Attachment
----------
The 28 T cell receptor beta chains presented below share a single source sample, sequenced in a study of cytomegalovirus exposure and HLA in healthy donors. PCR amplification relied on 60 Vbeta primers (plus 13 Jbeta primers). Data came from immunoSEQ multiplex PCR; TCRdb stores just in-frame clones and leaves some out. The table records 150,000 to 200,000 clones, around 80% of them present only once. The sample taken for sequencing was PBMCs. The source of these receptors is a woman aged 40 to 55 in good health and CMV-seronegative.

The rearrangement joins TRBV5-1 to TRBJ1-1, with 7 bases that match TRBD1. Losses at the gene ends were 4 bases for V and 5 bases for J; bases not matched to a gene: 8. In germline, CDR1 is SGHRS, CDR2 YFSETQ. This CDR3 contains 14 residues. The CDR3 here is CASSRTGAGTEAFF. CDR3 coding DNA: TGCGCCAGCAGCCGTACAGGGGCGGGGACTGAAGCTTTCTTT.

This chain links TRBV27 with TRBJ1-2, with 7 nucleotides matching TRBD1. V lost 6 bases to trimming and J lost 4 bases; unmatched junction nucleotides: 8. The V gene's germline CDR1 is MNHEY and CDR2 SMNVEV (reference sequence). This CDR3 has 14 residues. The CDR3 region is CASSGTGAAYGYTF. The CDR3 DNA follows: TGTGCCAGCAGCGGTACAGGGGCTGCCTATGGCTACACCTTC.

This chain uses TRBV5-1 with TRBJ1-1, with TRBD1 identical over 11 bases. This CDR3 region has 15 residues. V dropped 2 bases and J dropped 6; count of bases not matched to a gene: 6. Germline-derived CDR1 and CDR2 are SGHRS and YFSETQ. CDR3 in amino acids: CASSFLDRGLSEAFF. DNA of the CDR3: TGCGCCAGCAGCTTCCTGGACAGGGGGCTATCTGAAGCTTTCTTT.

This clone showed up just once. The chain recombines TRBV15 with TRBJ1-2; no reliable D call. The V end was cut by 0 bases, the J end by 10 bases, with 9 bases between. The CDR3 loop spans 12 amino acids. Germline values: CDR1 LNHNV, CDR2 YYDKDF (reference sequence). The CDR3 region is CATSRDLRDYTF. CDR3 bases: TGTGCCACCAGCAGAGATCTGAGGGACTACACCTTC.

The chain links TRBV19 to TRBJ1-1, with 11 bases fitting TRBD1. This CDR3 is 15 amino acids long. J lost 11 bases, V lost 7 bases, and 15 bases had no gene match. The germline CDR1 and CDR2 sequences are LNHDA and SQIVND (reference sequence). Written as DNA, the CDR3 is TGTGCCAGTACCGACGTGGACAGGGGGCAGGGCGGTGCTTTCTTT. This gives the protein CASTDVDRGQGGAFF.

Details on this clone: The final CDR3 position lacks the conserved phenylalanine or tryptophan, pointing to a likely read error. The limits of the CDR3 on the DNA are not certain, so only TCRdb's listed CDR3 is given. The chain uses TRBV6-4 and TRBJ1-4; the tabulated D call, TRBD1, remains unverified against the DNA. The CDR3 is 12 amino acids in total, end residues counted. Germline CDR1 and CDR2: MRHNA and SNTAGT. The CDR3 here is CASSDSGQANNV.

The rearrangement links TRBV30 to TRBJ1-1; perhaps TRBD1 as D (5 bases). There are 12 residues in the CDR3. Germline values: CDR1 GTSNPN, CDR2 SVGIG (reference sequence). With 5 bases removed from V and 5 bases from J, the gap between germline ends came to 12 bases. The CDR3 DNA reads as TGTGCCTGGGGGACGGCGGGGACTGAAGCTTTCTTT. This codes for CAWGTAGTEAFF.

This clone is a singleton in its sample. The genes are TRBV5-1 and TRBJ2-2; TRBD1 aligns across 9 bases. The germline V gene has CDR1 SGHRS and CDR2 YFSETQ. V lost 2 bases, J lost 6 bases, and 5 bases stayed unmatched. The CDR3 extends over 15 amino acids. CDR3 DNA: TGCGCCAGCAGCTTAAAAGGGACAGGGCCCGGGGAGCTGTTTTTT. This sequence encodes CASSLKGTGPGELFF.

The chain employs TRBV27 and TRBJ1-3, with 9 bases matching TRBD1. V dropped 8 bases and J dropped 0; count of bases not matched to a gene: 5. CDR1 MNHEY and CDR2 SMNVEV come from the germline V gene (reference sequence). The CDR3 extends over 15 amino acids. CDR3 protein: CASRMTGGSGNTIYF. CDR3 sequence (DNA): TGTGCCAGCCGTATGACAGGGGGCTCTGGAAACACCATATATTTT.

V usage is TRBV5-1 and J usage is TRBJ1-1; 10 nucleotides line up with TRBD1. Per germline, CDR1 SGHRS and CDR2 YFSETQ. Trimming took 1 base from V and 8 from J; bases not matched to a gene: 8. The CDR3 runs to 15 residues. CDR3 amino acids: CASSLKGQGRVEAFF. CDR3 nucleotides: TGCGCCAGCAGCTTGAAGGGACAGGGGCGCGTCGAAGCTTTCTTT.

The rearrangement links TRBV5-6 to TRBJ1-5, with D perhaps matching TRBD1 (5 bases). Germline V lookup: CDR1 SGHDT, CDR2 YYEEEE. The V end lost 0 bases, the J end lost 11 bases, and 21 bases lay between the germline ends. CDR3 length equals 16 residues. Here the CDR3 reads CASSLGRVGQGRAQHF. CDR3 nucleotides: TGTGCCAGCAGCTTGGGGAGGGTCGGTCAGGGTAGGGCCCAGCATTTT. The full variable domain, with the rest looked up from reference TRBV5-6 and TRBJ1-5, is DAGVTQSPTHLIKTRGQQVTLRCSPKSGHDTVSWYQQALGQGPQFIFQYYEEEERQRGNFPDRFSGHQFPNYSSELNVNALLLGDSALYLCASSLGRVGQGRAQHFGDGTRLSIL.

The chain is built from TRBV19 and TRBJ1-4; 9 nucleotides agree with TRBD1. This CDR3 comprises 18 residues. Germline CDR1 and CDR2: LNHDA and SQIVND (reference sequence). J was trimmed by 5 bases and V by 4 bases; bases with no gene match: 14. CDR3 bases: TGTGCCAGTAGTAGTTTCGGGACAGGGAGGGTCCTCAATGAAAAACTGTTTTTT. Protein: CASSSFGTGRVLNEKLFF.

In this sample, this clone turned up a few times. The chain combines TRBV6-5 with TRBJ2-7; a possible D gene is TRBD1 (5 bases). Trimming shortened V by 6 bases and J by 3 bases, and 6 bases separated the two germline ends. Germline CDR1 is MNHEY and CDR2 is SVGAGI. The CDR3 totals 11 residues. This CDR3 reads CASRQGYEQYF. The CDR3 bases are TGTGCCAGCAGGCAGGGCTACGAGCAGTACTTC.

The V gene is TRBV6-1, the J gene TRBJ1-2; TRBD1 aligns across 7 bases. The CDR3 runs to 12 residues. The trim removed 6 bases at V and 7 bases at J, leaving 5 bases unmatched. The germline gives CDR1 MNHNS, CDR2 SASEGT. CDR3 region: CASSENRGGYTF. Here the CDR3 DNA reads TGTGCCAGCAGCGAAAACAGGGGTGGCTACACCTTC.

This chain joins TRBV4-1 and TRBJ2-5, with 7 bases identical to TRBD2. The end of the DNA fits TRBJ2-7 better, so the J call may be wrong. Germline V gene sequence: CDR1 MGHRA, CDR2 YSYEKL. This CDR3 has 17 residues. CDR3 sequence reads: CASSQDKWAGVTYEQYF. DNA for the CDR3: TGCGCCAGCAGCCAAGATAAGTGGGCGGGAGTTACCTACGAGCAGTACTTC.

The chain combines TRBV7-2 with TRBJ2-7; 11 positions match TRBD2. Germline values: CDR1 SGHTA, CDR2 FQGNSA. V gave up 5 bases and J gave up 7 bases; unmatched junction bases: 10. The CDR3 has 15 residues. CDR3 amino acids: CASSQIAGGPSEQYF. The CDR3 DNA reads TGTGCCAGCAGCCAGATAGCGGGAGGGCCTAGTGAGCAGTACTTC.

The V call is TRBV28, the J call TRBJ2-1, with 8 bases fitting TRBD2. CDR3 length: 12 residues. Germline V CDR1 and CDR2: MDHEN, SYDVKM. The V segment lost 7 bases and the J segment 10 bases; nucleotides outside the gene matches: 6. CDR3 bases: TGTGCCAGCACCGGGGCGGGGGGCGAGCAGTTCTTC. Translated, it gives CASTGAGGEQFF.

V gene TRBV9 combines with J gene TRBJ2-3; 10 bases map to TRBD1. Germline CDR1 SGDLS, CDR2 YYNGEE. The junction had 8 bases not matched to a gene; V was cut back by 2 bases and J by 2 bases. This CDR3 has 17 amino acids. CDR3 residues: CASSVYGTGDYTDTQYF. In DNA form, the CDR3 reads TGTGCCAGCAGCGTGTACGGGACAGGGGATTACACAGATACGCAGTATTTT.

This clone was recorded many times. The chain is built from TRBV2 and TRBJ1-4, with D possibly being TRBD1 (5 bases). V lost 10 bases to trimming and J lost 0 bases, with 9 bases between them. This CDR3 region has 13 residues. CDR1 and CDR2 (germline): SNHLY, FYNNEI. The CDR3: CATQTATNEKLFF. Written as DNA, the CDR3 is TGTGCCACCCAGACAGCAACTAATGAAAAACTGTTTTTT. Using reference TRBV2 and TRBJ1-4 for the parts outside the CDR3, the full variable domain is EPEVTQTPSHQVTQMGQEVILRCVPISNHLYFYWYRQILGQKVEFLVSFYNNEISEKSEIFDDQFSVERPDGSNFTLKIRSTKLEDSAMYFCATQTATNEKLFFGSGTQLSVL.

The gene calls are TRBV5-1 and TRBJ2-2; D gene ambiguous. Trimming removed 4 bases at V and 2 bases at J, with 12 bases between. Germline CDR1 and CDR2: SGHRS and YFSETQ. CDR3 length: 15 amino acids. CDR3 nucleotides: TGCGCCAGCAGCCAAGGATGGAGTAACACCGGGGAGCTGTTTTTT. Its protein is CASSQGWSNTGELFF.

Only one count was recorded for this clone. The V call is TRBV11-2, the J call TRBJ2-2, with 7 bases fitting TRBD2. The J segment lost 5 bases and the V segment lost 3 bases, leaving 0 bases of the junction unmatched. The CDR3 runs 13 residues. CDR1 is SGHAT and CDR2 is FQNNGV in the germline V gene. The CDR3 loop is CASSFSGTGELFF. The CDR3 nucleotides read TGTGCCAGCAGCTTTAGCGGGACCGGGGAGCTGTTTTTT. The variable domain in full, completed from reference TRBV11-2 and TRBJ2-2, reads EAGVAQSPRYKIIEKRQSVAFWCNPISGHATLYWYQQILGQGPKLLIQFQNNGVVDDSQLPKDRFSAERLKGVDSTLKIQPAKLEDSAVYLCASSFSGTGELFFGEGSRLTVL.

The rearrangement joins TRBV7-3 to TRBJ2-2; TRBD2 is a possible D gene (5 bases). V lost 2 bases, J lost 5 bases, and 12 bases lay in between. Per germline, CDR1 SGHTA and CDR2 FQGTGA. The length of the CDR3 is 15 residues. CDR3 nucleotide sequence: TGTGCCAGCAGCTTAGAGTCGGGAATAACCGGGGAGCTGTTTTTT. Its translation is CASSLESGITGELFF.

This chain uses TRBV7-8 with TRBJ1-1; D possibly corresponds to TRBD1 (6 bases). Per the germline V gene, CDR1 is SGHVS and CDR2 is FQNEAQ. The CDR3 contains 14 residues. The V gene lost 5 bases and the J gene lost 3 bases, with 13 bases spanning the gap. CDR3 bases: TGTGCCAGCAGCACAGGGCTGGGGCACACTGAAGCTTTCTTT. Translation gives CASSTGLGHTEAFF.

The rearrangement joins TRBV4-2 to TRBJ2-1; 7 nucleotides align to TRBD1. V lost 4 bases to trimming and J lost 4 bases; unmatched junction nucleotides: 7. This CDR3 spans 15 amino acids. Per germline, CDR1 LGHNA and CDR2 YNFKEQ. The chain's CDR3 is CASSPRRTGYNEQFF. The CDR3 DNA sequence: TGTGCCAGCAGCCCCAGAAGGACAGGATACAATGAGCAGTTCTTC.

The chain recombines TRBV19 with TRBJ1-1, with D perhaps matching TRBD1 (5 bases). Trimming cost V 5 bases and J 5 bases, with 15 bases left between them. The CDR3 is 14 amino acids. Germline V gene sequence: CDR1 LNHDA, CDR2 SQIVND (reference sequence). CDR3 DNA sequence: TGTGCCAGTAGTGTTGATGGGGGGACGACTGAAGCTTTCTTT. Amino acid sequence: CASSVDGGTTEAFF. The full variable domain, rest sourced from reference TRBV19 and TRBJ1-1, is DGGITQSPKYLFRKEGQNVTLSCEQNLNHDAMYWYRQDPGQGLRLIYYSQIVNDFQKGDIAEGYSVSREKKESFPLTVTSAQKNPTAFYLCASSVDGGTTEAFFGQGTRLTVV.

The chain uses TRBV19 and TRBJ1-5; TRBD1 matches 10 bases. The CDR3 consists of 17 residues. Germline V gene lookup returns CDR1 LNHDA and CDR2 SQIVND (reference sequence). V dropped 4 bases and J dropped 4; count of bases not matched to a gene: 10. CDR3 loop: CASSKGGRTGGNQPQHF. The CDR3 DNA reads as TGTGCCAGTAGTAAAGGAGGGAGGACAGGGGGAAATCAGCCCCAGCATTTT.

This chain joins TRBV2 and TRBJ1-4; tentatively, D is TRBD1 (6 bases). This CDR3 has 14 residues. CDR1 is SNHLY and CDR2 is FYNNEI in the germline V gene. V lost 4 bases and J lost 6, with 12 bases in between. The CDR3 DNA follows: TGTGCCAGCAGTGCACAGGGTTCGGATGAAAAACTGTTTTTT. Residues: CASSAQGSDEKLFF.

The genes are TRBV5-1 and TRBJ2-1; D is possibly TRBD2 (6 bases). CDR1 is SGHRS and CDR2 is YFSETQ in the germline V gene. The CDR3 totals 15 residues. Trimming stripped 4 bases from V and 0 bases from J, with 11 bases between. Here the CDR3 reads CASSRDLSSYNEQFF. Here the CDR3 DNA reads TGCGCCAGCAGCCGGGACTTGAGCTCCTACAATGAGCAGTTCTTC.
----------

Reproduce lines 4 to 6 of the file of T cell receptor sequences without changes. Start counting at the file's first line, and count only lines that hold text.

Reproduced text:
This chain uses TRBV5-1 with TRBJ1-1, with TRBD1 identical over 11 bases. This CDR3 region has 15 residues. V dropped 2 bases and J dropped 6; count of bases not matched to a gene: 6. Germline-derived CDR1 and CDR2 are SGHRS and YFSETQ. CDR3 in amino acids: CASSFLDRGLSEAFF. DNA of the CDR3: TGCGCCAGCAGCTTCCTGGACAGGGGGCTATCTGAAGCTTTCTTT.

This clone showed up just once. The chain recombines TRBV15 with TRBJ1-2; no reliable D call. The V end was cut by 0 bases, the J end by 10 bases, with 9 bases between. The CDR3 loop spans 12 amino acids. Germline values: CDR1 LNHNV, CDR2 YYDKDF (reference sequence). The CDR3 region is CATSRDLRDYTF. CDR3 bases: TGTGCCACCAGCAGAGATCTGAGGGACTACACCTTC.

The chain links TRBV19 to TRBJ1-1, with 11 bases fitting TRBD1. This CDR3 is 15 amino acids long. J lost 11 bases, V lost 7 bases, and 15 bases had no gene match. The germline CDR1 and CDR2 sequences are LNHDA and SQIVND (reference sequence). Written as DNA, the CDR3 is TGTGCCAGTACCGACGTGGACAGGGGGCAGGGCGGTGCTTTCTTT. This gives the protein CASTDVDRGQGGAFF.